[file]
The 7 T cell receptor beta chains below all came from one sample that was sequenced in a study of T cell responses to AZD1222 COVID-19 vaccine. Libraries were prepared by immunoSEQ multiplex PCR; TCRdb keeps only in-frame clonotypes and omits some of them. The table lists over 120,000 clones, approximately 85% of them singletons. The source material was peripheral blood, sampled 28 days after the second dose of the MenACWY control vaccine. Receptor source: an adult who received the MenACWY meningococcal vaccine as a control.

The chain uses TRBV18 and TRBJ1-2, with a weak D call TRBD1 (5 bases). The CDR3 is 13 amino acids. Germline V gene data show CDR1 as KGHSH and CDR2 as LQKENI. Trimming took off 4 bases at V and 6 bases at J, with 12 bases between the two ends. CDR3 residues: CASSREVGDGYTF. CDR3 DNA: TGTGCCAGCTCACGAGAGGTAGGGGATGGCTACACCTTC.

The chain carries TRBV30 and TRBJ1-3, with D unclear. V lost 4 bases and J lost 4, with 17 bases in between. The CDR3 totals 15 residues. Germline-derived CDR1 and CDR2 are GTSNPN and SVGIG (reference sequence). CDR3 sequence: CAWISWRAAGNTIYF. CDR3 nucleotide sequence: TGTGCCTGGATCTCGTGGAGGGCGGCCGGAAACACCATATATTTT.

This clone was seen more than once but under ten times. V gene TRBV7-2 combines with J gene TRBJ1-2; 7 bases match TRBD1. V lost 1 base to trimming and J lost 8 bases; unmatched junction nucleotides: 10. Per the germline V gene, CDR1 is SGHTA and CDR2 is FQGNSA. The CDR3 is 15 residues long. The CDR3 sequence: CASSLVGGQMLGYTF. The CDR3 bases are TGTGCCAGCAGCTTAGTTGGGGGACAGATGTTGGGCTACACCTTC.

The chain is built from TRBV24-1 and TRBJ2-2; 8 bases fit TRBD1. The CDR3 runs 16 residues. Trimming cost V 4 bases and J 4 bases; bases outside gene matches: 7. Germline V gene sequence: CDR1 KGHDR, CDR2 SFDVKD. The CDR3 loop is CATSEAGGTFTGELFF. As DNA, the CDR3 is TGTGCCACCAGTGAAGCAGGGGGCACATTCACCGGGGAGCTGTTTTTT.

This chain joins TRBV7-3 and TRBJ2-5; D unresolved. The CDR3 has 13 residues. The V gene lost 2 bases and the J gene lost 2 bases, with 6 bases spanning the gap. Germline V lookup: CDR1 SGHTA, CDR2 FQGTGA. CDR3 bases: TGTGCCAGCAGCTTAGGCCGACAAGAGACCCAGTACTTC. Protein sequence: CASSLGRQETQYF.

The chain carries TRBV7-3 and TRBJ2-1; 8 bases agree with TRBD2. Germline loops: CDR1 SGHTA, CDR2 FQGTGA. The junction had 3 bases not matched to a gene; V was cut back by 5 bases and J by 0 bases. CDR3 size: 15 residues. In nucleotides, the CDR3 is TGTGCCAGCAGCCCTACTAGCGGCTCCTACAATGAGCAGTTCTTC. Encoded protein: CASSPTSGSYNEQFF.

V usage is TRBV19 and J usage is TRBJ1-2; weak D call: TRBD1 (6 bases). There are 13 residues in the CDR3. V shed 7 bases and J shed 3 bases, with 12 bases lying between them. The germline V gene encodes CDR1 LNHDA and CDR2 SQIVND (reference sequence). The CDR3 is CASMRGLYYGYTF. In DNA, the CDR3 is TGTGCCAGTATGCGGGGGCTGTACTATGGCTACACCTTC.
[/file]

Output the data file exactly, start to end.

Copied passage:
The 7 T cell receptor beta chains below all came from one sample that was sequenced in a study of T cell responses to AZD1222 COVID-19 vaccine. Libraries were prepared by immunoSEQ multiplex PCR; TCRdb keeps only in-frame clonotypes and omits some of them. The table lists over 120,000 clones, approximately 85% of them singletons. The source material was peripheral blood, sampled 28 days after the second dose of the MenACWY control vaccine. Receptor source: an adult who received the MenACWY meningococcal vaccine as a control.

The chain uses TRBV18 and TRBJ1-2, with a weak D call TRBD1 (5 bases). The CDR3 is 13 amino acids. Germline V gene data show CDR1 as KGHSH and CDR2 as LQKENI. Trimming took off 4 bases at V and 6 bases at J, with 12 bases between the two ends. CDR3 residues: CASSREVGDGYTF. CDR3 DNA: TGTGCCAGCTCACGAGAGGTAGGGGATGGCTACACCTTC.

The chain carries TRBV30 and TRBJ1-3, with D unclear. V lost 4 bases and J lost 4, with 17 bases in between. The CDR3 totals 15 residues. Germline-derived CDR1 and CDR2 are GTSNPN and SVGIG (reference sequence). CDR3 sequence: CAWISWRAAGNTIYF. CDR3 nucleotide sequence: TGTGCCTGGATCTCGTGGAGGGCGGCCGGAAACACCATATATTTT.

This clone was seen more than once but under ten times. V gene TRBV7-2 combines with J gene TRBJ1-2; 7 bases match TRBD1. V lost 1 base to trimming and J lost 8 bases; unmatched junction nucleotides: 10. Per the germline V gene, CDR1 is SGHTA and CDR2 is FQGNSA. The CDR3 is 15 residues long. The CDR3 sequence: CASSLVGGQMLGYTF. The CDR3 bases are TGTGCCAGCAGCTTAGTTGGGGGACAGATGTTGGGCTACACCTTC.

The chain is built from TRBV24-1 and TRBJ2-2; 8 bases fit TRBD1. The CDR3 runs 16 residues. Trimming cost V 4 bases and J 4 bases; bases outside gene matches: 7. Germline V gene sequence: CDR1 KGHDR, CDR2 SFDVKD. The CDR3 loop is CATSEAGGTFTGELFF. As DNA, the CDR3 is TGTGCCACCAGTGAAGCAGGGGGCACATTCACCGGGGAGCTGTTTTTT.

This chain joins TRBV7-3 and TRBJ2-5; D unresolved. The CDR3 has 13 residues. The V gene lost 2 bases and the J gene lost 2 bases, with 6 bases spanning the gap. Germline V lookup: CDR1 SGHTA, CDR2 FQGTGA. CDR3 bases: TGTGCCAGCAGCTTAGGCCGACAAGAGACCCAGTACTTC. Protein sequence: CASSLGRQETQYF.

The chain carries TRBV7-3 and TRBJ2-1; 8 bases agree with TRBD2. Germline loops: CDR1 SGHTA, CDR2 FQGTGA. The junction had 3 bases not matched to a gene; V was cut back by 5 bases and J by 0 bases. CDR3 size: 15 residues. In nucleotides, the CDR3 is TGTGCCAGCAGCCCTACTAGCGGCTCCTACAATGAGCAGTTCTTC. Encoded protein: CASSPTSGSYNEQFF.

V usage is TRBV19 and J usage is TRBJ1-2; weak D call: TRBD1 (6 bases). There are 13 residues in the CDR3. V shed 7 bases and J shed 3 bases, with 12 bases lying between them. The germline V gene encodes CDR1 LNHDA and CDR2 SQIVND (reference sequence). The CDR3 is CASMRGLYYGYTF. In DNA, the CDR3 is TGTGCCAGTATGCGGGGGCTGTACTATGGCTACACCTTC.